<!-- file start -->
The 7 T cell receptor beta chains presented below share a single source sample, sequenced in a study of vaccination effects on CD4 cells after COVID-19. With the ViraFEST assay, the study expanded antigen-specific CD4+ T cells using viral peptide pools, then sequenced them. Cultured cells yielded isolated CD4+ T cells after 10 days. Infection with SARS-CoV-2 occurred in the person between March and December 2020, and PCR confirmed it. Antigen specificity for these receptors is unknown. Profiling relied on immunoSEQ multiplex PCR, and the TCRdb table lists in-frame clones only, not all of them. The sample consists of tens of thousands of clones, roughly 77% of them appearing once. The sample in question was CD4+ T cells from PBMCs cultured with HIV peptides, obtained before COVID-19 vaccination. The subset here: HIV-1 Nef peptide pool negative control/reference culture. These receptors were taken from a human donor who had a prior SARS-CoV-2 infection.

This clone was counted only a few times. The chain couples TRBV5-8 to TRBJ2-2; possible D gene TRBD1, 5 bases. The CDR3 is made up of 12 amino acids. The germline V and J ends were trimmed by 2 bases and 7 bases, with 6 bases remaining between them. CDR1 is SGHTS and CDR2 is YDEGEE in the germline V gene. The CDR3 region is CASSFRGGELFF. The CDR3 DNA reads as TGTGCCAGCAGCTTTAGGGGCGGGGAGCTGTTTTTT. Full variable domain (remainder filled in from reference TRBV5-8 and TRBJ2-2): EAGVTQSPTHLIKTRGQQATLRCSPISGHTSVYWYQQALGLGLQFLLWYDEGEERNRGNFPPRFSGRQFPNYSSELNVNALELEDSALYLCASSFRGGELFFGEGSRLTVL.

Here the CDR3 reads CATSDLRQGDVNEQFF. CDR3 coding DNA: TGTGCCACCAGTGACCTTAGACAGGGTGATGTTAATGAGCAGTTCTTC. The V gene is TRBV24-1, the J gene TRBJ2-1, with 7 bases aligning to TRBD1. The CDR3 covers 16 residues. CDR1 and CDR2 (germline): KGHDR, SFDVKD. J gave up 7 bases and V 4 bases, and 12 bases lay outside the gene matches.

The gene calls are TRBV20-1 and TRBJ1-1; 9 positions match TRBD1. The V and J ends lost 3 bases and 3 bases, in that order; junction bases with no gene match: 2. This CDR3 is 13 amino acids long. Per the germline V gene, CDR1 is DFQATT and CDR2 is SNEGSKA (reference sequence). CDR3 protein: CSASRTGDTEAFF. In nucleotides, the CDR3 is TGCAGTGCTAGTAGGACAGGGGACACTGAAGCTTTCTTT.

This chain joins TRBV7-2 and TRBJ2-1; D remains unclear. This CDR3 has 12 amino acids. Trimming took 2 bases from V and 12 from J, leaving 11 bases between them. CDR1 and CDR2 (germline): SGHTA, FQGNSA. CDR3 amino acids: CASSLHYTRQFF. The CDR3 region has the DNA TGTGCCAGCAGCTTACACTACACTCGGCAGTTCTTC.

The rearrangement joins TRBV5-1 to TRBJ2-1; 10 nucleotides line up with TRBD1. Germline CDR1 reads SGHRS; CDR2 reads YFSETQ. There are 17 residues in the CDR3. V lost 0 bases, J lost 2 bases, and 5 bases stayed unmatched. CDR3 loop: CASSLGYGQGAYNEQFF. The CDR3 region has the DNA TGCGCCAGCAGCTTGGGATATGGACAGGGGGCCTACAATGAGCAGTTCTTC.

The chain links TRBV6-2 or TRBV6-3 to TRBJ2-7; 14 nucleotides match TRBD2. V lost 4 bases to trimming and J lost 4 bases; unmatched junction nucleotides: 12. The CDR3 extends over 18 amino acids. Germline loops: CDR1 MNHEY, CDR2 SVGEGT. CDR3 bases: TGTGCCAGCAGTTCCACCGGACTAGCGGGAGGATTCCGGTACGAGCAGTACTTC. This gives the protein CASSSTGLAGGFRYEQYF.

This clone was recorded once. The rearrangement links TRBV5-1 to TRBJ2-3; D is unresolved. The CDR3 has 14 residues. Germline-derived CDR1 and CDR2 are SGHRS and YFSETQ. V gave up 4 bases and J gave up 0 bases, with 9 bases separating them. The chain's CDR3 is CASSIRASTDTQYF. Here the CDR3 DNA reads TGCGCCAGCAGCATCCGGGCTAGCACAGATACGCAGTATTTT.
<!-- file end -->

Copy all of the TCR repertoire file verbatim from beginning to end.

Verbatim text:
The 7 T cell receptor beta chains presented below share a single source sample, sequenced in a study of vaccination effects on CD4 cells after COVID-19. With the ViraFEST assay, the study expanded antigen-specific CD4+ T cells using viral peptide pools, then sequenced them. Cultured cells yielded isolated CD4+ T cells after 10 days. Infection with SARS-CoV-2 occurred in the person between March and December 2020, and PCR confirmed it. Antigen specificity for these receptors is unknown. Profiling relied on immunoSEQ multiplex PCR, and the TCRdb table lists in-frame clones only, not all of them. The sample consists of tens of thousands of clones, roughly 77% of them appearing once. The sample in question was CD4+ T cells from PBMCs cultured with HIV peptides, obtained before COVID-19 vaccination. The subset here: HIV-1 Nef peptide pool negative control/reference culture. These receptors were taken from a human donor who had a prior SARS-CoV-2 infection.

This clone was counted only a few times. The chain couples TRBV5-8 to TRBJ2-2; possible D gene TRBD1, 5 bases. The CDR3 is made up of 12 amino acids. The germline V and J ends were trimmed by 2 bases and 7 bases, with 6 bases remaining between them. CDR1 is SGHTS and CDR2 is YDEGEE in the germline V gene. The CDR3 region is CASSFRGGELFF. The CDR3 DNA reads as TGTGCCAGCAGCTTTAGGGGCGGGGAGCTGTTTTTT. Full variable domain (remainder filled in from reference TRBV5-8 and TRBJ2-2): EAGVTQSPTHLIKTRGQQATLRCSPISGHTSVYWYQQALGLGLQFLLWYDEGEERNRGNFPPRFSGRQFPNYSSELNVNALELEDSALYLCASSFRGGELFFGEGSRLTVL.

Here the CDR3 reads CATSDLRQGDVNEQFF. CDR3 coding DNA: TGTGCCACCAGTGACCTTAGACAGGGTGATGTTAATGAGCAGTTCTTC. The V gene is TRBV24-1, the J gene TRBJ2-1, with 7 bases aligning to TRBD1. The CDR3 covers 16 residues. CDR1 and CDR2 (germline): KGHDR, SFDVKD. J gave up 7 bases and V 4 bases, and 12 bases lay outside the gene matches.

The gene calls are TRBV20-1 and TRBJ1-1; 9 positions match TRBD1. The V and J ends lost 3 bases and 3 bases, in that order; junction bases with no gene match: 2. This CDR3 is 13 amino acids long. Per the germline V gene, CDR1 is DFQATT and CDR2 is SNEGSKA (reference sequence). CDR3 protein: CSASRTGDTEAFF. In nucleotides, the CDR3 is TGCAGTGCTAGTAGGACAGGGGACACTGAAGCTTTCTTT.

This chain joins TRBV7-2 and TRBJ2-1; D remains unclear. This CDR3 has 12 amino acids. Trimming took 2 bases from V and 12 from J, leaving 11 bases between them. CDR1 and CDR2 (germline): SGHTA, FQGNSA. CDR3 amino acids: CASSLHYTRQFF. The CDR3 region has the DNA TGTGCCAGCAGCTTACACTACACTCGGCAGTTCTTC.

The rearrangement joins TRBV5-1 to TRBJ2-1; 10 nucleotides line up with TRBD1. Germline CDR1 reads SGHRS; CDR2 reads YFSETQ. There are 17 residues in the CDR3. V lost 0 bases, J lost 2 bases, and 5 bases stayed unmatched. CDR3 loop: CASSLGYGQGAYNEQFF. The CDR3 region has the DNA TGCGCCAGCAGCTTGGGATATGGACAGGGGGCCTACAATGAGCAGTTCTTC.

The chain links TRBV6-2 or TRBV6-3 to TRBJ2-7; 14 nucleotides match TRBD2. V lost 4 bases to trimming and J lost 4 bases; unmatched junction nucleotides: 12. The CDR3 extends over 18 amino acids. Germline loops: CDR1 MNHEY, CDR2 SVGEGT. CDR3 bases: TGTGCCAGCAGTTCCACCGGACTAGCGGGAGGATTCCGGTACGAGCAGTACTTC. This gives the protein CASSSTGLAGGFRYEQYF.

This clone was recorded once. The rearrangement links TRBV5-1 to TRBJ2-3; D is unresolved. The CDR3 has 14 residues. Germline-derived CDR1 and CDR2 are SGHRS and YFSETQ. V gave up 4 bases and J gave up 0 bases, with 9 bases separating them. The chain's CDR3 is CASSIRASTDTQYF. Here the CDR3 DNA reads TGCGCCAGCAGCATCCGGGCTAGCACAGATACGCAGTATTTT.